The Galileo Mission: Hard-Won But Successful

— How about this for a fitting end to a science fiction movie? Our exhausted hero, having fought nearly impossible odds and won every time, is now so old that his memory is shot and his energy is gone, but he still poses some danger to the distant reaches of the solar system.

To remove that one last threat, in the dark of night, we'll vaporize him.

That's the fate that now awaits Galileo, a spacecraft that has risen from its own ashes more times in the last couple of decades than a cat has lives. But that won't happen this time. Several months ago the robotic curmudgeon expended its last bit of energy to set itself on a collision course with Jupiter.

So scientists and engineers at NASA's Jet Propulsion Laboratory in Southern California can now only do what they've learned to do so well in the past. They must wait. Nothing else needs to be done.

And finally, shortly after midnight Sunday, Galileo will plunge into the thick atmosphere of Jupiter at 30 miles per second, ripping itself to shreds before its last pieces of metal are vaporized, ending one of the truly remarkable adventures in the nascent history of space exploration.

Back to Where It Belongs

That's as it should be. It took Galileo so long to get there that Jupiter is where it should remain, along with whatever earthly microbes it carried into space. NASA decided to destroy the spacecraft rather than risk having any of those tiny critters wind up on Europa and thus taint any results from a planned search for life on that Jovian moon.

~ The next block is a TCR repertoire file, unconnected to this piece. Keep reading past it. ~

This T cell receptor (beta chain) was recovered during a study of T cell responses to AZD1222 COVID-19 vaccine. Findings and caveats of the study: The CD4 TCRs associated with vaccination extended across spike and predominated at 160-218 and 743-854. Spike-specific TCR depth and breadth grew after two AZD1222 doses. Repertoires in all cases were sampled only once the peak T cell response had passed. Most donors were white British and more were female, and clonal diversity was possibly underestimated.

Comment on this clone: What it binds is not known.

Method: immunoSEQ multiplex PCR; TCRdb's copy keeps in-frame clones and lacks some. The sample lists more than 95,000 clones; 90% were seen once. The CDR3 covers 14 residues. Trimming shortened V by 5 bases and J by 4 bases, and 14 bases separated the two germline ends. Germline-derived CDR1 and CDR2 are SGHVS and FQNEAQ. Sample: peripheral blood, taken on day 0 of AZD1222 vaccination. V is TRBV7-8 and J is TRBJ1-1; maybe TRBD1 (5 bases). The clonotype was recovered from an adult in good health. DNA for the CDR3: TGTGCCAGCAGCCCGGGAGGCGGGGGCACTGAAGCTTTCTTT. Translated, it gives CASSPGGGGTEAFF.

Many scientists believe the fractured fields of ice on Europa's surface cover a liquid ocean, thus offering us our best chance of finding some form of life elsewhere in the solar system.

Several hundred persons are expected to be on hand at JPL to witness the demise of their charge. They won't see anything, of course. The only proof that the epic mission to Jupiter is over will be silence, the weak radio aboard the spacecraft will have finally died.

But as is so often the case, not everybody who has played a key role in this story will be on hand to witness its conclusion. By the time Galileo reached Jupiter in 1995, four of the lead scientists and engineers at JPL, who had nurtured the spacecraft through political minefields and across technological chasms, had died. Others have died since, including a couple of dozen who were involved in the project through other institutions.

The mission took so long because at times fate seemed set against it.

Winging It

After many delays in launching the spacecraft, it was finally set to go in the mid-1980s when the Challenger exploded. In the aftermath of that tragedy, new regulations prohibited the use of the upper stage rockets that were to have carried Galileo from the space shuttle to Jupiter.

That left the folks at JPL with seemingly no way to launch Galileo, and it seemed for awhile that the mission was dead. Then they came up with a bold scheme. Galileo was launched from the shuttle in 1989, but in the wrong direction. Instead of heading out toward the outer planets, Galileo was headed for the sun.

It then used the gravity of Venus to slingshot itself back toward the Earth, and then on toward Jupiter.

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